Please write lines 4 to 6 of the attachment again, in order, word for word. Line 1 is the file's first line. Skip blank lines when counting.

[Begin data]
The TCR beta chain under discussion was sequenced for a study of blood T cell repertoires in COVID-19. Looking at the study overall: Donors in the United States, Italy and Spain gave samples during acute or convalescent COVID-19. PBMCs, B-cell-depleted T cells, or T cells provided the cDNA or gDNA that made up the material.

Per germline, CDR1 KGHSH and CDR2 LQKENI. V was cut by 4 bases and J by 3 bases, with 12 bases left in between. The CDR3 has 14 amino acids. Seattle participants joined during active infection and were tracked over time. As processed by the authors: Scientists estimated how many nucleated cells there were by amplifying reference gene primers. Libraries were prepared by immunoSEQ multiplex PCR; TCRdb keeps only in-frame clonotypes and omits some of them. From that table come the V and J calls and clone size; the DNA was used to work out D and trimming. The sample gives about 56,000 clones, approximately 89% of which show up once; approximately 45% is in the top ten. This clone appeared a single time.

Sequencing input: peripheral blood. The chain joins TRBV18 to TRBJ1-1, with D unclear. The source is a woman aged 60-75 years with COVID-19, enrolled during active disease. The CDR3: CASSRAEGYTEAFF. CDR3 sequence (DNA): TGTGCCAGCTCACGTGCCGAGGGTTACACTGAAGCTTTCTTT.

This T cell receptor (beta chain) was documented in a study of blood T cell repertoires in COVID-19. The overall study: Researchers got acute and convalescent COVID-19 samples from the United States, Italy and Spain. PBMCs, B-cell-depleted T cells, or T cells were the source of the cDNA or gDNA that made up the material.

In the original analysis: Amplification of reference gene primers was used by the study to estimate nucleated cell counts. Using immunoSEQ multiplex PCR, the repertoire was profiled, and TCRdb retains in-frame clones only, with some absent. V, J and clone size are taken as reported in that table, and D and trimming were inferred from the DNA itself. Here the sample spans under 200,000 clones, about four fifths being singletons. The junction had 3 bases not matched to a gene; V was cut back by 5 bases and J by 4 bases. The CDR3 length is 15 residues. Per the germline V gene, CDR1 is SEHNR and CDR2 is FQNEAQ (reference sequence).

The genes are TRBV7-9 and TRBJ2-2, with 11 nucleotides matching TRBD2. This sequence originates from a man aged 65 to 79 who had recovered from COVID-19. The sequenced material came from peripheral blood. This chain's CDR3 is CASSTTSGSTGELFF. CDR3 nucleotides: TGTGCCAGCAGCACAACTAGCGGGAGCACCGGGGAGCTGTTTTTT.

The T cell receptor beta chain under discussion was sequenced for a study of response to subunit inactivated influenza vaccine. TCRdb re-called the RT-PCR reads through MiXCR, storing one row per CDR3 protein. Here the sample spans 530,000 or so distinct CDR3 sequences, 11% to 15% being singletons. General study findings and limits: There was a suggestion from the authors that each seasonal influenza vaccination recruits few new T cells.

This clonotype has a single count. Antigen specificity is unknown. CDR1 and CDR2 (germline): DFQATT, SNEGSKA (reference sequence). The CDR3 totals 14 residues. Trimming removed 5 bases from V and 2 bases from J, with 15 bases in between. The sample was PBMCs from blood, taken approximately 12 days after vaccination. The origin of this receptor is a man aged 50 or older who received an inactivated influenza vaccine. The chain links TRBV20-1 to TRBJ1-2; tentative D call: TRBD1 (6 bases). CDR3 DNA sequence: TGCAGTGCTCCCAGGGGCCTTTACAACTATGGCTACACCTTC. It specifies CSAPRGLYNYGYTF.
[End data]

This T cell receptor (beta chain) was documented in a study of blood T cell repertoires in COVID-19. The overall study: Researchers got acute and convalescent COVID-19 samples from the United States, Italy and Spain. PBMCs, B-cell-depleted T cells, or T cells were the source of the cDNA or gDNA that made up the material.

In the original analysis: Amplification of reference gene primers was used by the study to estimate nucleated cell counts. Using immunoSEQ multiplex PCR, the repertoire was profiled, and TCRdb retains in-frame clones only, with some absent. V, J and clone size are taken as reported in that table, and D and trimming were inferred from the DNA itself. Here the sample spans under 200,000 clones, about four fifths being singletons. The junction had 3 bases not matched to a gene; V was cut back by 5 bases and J by 4 bases. The CDR3 length is 15 residues. Per the germline V gene, CDR1 is SEHNR and CDR2 is FQNEAQ (reference sequence).

The genes are TRBV7-9 and TRBJ2-2, with 11 nucleotides matching TRBD2. This sequence originates from a man aged 65 to 79 who had recovered from COVID-19. The sequenced material came from peripheral blood. This chain's CDR3 is CASSTTSGSTGELFF. CDR3 nucleotides: TGTGCCAGCAGCACAACTAGCGGGAGCACCGGGGAGCTGTTTTTT.